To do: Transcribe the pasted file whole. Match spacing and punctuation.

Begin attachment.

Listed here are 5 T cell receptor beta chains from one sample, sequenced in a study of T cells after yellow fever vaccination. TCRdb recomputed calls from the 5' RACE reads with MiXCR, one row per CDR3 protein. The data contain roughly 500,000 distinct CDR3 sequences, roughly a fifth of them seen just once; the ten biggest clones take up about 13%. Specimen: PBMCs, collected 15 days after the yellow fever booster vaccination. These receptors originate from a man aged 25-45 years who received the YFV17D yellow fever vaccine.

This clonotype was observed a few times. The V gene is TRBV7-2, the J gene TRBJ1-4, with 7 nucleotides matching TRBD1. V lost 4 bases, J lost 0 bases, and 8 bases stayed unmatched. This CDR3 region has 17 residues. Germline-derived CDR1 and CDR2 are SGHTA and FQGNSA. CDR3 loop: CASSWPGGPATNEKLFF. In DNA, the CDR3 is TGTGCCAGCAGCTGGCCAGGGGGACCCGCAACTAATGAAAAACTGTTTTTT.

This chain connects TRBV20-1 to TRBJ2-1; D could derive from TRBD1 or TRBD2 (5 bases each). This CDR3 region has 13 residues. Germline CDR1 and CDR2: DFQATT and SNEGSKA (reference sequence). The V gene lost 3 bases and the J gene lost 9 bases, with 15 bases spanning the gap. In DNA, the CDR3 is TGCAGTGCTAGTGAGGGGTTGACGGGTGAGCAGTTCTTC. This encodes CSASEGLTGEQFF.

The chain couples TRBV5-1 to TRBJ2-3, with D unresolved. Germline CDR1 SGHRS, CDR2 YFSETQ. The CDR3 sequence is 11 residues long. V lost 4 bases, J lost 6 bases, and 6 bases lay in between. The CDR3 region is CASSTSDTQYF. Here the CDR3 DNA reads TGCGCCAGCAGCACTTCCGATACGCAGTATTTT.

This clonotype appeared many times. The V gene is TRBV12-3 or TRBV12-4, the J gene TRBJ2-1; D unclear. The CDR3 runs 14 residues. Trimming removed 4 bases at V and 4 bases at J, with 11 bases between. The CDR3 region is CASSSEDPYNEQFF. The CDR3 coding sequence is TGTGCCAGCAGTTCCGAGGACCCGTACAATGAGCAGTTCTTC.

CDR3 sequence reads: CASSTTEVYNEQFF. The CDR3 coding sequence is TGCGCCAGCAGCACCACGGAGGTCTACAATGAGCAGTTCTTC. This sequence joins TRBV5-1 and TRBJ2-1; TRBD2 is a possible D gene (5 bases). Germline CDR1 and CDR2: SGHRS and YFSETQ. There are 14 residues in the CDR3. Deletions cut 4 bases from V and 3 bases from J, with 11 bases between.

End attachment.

Listed here are 5 T cell receptor beta chains from one sample, sequenced in a study of T cells after yellow fever vaccination. TCRdb recomputed calls from the 5' RACE reads with MiXCR, one row per CDR3 protein. The data contain roughly 500,000 distinct CDR3 sequences, roughly a fifth of them seen just once; the ten biggest clones take up about 13%. Specimen: PBMCs, collected 15 days after the yellow fever booster vaccination. These receptors originate from a man aged 25-45 years who received the YFV17D yellow fever vaccine.

This clonotype was observed a few times. The V gene is TRBV7-2, the J gene TRBJ1-4, with 7 nucleotides matching TRBD1. V lost 4 bases, J lost 0 bases, and 8 bases stayed unmatched. This CDR3 region has 17 residues. Germline-derived CDR1 and CDR2 are SGHTA and FQGNSA. CDR3 loop: CASSWPGGPATNEKLFF. In DNA, the CDR3 is TGTGCCAGCAGCTGGCCAGGGGGACCCGCAACTAATGAAAAACTGTTTTTT.

This chain connects TRBV20-1 to TRBJ2-1; D could derive from TRBD1 or TRBD2 (5 bases each). This CDR3 region has 13 residues. Germline CDR1 and CDR2: DFQATT and SNEGSKA (reference sequence). The V gene lost 3 bases and the J gene lost 9 bases, with 15 bases spanning the gap. In DNA, the CDR3 is TGCAGTGCTAGTGAGGGGTTGACGGGTGAGCAGTTCTTC. This encodes CSASEGLTGEQFF.

The chain couples TRBV5-1 to TRBJ2-3, with D unresolved. Germline CDR1 SGHRS, CDR2 YFSETQ. The CDR3 sequence is 11 residues long. V lost 4 bases, J lost 6 bases, and 6 bases lay in between. The CDR3 region is CASSTSDTQYF. Here the CDR3 DNA reads TGCGCCAGCAGCACTTCCGATACGCAGTATTTT.

This clonotype appeared many times. The V gene is TRBV12-3 or TRBV12-4, the J gene TRBJ2-1; D unclear. The CDR3 runs 14 residues. Trimming removed 4 bases at V and 4 bases at J, with 11 bases between. The CDR3 region is CASSSEDPYNEQFF. The CDR3 coding sequence is TGTGCCAGCAGTTCCGAGGACCCGTACAATGAGCAGTTCTTC.

CDR3 sequence reads: CASSTTEVYNEQFF. The CDR3 coding sequence is TGCGCCAGCAGCACCACGGAGGTCTACAATGAGCAGTTCTTC. This sequence joins TRBV5-1 and TRBJ2-1; TRBD2 is a possible D gene (5 bases). Germline CDR1 and CDR2: SGHRS and YFSETQ. There are 14 residues in the CDR3. Deletions cut 4 bases from V and 3 bases from J, with 11 bases between.